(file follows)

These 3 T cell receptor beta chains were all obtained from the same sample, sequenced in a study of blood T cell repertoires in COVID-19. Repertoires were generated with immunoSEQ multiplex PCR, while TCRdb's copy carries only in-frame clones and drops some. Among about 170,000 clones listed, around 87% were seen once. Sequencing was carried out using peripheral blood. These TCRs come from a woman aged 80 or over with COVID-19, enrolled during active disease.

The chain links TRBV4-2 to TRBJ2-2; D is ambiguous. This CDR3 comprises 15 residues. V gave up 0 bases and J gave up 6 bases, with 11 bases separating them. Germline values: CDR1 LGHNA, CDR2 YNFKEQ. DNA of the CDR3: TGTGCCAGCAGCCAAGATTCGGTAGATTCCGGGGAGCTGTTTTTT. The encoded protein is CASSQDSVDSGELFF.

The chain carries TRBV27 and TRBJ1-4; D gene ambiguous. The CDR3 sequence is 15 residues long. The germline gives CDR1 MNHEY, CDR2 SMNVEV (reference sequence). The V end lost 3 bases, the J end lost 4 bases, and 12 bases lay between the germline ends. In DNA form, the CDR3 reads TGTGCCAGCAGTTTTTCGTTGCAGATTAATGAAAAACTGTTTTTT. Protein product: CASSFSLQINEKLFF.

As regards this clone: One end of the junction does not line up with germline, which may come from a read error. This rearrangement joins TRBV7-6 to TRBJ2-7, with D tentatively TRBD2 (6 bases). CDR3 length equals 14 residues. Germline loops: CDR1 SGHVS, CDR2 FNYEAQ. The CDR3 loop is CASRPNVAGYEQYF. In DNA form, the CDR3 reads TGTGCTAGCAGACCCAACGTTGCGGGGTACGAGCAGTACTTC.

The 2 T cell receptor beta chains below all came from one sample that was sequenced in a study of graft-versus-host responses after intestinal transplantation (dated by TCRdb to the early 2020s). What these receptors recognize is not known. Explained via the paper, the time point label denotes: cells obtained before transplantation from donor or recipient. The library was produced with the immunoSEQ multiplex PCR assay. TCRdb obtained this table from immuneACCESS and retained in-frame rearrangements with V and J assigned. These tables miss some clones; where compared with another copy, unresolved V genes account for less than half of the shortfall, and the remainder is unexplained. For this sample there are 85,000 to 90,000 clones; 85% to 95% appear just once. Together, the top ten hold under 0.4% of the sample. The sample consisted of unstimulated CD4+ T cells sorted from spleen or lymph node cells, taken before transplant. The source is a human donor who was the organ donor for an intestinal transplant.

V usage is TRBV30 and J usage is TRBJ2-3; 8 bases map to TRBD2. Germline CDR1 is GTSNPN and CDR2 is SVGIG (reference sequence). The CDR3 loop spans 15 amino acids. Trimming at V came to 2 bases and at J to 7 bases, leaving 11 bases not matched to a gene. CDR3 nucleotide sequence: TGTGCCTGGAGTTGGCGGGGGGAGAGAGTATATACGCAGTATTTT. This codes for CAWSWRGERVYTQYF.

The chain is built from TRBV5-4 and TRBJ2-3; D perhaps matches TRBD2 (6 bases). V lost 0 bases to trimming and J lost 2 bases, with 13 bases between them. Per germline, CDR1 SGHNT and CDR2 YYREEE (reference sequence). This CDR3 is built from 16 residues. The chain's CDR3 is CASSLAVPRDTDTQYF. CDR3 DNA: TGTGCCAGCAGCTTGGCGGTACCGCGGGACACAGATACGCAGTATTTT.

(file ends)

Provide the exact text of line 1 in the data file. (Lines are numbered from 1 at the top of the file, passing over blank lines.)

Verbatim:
These 3 T cell receptor beta chains were all obtained from the same sample, sequenced in a study of blood T cell repertoires in COVID-19. Repertoires were generated with immunoSEQ multiplex PCR, while TCRdb's copy carries only in-frame clones and drops some. Among about 170,000 clones listed, around 87% were seen once. Sequencing was carried out using peripheral blood. These TCRs come from a woman aged 80 or over with COVID-19, enrolled during active disease.